30 songs – 133 minutes
Some retrospective collections can leave the listener wondering how on earth the artists in question managed a career in music at all, let alone that such careers lasted long enough to warrant the release of “high points” of such a career. Other collections, however, serve to emphasize just how talented some people are and how much good music they have produced over time. Tommy McCoy’s new release, 25 Year Retrospective, is very much in the latter camp. Two CDs, both packed full of well-written, superbly played blues and blues-influenced songs, each with enough subtle twists to keep one entertained on repeated listening – what’s not to like?
Florida-based McCoy may not have achieved the international renown of other roots musicians, but the appearance of the likes of Lucky Peterson, Tommy Shannon, Chris Layton, Levon Helm, Garth Hudson, Commander Cody and Tony Coleman on 25 Year Retrospective underscores the respect in which he is held by his peers.
27 songs come from McCoy’s previous albums, dating back to 1992. There are also three new original tracks recorded in 2015. The powerful solo acoustic of “Sugar Cane,” recorded at Gary Vincent’s studio in Clarksdale, Mississippi, superbly captures the oppressive heat and humidity of the region, whilst the uptown 50’s-style R&B of “I Got A Reason” has as many pop ingredients as it does soul and blues – great sax backing and a lovely melodic guitar solo. They are both fine tracks. McCoy chose perhaps the most emotionally-charged of the three songs, however, to open the album. “The King Is Gone,” a moving tribute to B.B. King, opens with MCoy channelling King’s guitar style over a minor key structure. Taking King’s own “The Thrill Is Gone” as his starting point, McCoy’s lyrics name-check Lucille and many of B.B.’s songs before he launches into another powerful solo.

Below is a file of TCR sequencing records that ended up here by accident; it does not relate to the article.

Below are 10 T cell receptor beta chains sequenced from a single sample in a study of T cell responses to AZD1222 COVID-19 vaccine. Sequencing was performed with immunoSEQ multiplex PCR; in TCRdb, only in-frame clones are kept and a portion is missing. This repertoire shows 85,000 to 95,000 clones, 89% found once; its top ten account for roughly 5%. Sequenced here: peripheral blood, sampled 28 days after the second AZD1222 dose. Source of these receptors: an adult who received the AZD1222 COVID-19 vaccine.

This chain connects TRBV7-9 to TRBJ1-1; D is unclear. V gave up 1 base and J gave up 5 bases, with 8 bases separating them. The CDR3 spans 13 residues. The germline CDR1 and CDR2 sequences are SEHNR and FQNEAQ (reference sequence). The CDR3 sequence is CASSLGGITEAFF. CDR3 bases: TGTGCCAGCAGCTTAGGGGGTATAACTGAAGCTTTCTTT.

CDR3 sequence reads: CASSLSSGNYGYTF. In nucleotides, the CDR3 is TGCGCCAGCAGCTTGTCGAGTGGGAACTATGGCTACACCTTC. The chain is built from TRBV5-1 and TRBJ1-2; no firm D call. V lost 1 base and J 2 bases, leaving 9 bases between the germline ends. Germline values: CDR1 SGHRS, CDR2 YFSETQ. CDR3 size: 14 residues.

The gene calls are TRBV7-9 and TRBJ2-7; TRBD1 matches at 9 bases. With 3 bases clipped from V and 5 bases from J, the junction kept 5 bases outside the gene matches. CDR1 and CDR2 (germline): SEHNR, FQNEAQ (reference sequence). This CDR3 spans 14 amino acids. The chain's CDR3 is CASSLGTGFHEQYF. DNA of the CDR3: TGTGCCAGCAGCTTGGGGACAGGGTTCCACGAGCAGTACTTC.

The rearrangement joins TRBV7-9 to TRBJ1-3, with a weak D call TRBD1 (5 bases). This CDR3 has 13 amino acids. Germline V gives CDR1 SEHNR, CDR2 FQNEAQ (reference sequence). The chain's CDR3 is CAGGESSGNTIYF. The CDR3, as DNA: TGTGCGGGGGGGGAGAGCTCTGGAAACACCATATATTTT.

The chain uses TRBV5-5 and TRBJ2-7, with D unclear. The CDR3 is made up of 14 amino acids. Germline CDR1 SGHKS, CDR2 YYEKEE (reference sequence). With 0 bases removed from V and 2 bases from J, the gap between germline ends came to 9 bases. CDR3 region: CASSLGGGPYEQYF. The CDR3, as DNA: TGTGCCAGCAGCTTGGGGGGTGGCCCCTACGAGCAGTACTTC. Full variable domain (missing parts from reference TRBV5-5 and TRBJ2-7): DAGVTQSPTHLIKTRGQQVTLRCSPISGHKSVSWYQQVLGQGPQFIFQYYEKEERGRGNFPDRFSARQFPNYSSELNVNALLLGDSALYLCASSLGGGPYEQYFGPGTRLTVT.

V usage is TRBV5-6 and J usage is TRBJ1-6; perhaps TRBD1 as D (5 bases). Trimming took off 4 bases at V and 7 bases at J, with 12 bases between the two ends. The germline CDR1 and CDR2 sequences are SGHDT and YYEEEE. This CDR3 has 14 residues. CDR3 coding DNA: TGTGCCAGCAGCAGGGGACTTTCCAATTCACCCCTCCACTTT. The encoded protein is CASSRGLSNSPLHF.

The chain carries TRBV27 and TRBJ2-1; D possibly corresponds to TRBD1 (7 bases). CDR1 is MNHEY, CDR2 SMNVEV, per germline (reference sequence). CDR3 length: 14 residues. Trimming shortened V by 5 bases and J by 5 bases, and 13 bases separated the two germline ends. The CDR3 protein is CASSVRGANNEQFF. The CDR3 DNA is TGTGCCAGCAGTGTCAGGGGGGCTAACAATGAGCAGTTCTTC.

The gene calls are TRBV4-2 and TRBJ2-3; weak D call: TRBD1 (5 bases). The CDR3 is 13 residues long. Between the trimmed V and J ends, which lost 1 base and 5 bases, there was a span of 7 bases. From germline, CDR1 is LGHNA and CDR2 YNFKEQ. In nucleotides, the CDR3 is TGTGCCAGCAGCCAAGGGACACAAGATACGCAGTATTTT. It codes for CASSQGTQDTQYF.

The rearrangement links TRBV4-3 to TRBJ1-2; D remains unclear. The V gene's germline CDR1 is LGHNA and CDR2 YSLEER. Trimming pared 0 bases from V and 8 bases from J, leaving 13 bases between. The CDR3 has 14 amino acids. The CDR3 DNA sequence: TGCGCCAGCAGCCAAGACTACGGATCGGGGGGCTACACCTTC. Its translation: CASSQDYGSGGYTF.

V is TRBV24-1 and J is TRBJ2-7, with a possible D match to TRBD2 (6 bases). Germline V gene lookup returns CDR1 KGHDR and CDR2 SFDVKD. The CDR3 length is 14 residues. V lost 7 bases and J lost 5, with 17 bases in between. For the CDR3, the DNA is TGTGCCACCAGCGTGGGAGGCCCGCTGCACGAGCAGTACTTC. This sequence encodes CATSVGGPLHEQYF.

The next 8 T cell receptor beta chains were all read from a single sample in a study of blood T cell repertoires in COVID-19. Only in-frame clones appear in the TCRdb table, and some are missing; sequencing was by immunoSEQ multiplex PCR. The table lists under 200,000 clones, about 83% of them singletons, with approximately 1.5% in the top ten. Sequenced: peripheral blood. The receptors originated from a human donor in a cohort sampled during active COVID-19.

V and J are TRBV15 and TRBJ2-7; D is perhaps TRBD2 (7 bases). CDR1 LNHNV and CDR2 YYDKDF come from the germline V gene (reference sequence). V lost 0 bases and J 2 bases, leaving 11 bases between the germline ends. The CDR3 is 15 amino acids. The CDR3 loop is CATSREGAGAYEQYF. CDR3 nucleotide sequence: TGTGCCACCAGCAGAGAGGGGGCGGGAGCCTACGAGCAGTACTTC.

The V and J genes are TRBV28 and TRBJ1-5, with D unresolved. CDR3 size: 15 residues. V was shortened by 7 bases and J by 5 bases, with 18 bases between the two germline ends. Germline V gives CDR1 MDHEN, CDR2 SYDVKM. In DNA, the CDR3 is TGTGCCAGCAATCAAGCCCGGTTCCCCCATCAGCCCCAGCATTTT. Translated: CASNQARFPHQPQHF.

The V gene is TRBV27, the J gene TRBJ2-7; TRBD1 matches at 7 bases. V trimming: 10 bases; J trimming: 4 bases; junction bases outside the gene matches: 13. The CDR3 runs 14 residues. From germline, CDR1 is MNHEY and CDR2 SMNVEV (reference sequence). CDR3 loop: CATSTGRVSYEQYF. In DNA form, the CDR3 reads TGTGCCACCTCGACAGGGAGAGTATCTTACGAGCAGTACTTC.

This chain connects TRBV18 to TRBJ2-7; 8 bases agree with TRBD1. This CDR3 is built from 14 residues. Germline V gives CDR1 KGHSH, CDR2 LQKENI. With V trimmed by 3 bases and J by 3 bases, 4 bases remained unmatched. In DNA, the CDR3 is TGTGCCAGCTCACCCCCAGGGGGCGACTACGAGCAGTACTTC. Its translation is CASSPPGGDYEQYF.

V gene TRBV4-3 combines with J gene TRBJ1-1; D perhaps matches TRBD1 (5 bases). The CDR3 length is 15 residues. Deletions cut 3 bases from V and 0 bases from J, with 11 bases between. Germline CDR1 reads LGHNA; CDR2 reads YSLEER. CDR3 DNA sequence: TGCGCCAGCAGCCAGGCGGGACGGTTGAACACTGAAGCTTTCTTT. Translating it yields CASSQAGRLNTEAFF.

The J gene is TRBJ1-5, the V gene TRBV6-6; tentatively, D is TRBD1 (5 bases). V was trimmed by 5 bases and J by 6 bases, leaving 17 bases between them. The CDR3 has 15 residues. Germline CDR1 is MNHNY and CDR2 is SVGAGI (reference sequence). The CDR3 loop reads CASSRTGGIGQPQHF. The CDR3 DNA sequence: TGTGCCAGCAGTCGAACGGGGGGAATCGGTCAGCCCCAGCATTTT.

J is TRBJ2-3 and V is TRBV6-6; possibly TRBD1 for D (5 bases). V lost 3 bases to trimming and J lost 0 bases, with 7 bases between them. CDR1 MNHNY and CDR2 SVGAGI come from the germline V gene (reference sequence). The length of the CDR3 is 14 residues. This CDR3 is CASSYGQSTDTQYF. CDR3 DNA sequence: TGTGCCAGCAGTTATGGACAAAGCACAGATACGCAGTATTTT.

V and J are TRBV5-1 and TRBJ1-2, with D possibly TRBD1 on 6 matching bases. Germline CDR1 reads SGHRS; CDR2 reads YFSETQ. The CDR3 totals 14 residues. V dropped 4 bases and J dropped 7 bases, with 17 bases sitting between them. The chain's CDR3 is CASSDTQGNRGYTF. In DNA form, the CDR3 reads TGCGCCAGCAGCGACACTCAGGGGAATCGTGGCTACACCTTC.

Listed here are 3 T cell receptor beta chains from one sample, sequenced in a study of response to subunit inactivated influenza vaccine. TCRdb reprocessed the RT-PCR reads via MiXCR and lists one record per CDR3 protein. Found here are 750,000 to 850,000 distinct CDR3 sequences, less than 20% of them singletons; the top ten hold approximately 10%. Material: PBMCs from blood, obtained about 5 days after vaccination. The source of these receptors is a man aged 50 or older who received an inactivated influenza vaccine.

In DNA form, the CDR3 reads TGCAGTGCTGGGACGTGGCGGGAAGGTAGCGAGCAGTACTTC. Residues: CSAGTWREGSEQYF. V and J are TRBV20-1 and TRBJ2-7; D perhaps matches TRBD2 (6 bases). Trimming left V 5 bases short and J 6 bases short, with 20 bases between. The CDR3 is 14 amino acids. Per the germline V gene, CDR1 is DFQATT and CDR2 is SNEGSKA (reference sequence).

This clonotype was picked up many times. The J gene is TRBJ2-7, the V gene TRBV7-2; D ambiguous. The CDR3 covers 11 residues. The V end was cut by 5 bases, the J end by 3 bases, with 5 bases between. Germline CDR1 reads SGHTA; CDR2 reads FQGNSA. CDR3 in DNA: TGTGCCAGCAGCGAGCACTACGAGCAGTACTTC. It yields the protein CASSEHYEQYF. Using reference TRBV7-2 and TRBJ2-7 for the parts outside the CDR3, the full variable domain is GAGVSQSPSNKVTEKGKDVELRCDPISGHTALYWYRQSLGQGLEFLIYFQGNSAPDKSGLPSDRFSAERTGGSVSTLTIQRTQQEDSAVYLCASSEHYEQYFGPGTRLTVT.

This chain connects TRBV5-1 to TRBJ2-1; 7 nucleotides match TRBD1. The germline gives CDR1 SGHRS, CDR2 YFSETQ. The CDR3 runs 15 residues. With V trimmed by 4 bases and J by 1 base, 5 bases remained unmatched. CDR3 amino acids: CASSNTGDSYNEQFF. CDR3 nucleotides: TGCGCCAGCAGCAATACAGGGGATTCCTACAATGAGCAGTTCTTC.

High points abound. McCoy’s cover of Pink Floyd’s “Money” (from his 1995 CD Love N’ Money) is an absolute belter, played just slightly faster than the original but with significantly more groove. The West Coast blues of “Black Eldorado Red” is an irresistible foot-tapper with a sparkling piano solo from Commander Cody. “They Killed That Man” features just an acoustic guitar and Ed Lanier’s haunting bowed bass. And McCoy’s collaboration with Lucky Peterson on the up-beat “Blues Thing” is a reminder of how joyful a simple shuffle can be.
McCoy is a superb guitarist, peeling one great solo after another. He is also a fine singer with a wry line in lyrics. In “Cars, Bars and Guitars” he sings “I was ridin’ like a wheel. I didn’t know what was the deal. The time was coming up fast. I’d gone through all my cash. I spent it all on cars, bars and guitars.” There are a surprising number of us in the same club.
The consistent quality of both the production and the songs is noticeable throughout the album, which some artists struggle to do over the course of just one CD when the songs are all recorded together. 25 Year Retrospective is a really enjoyable release and is warmly recommended.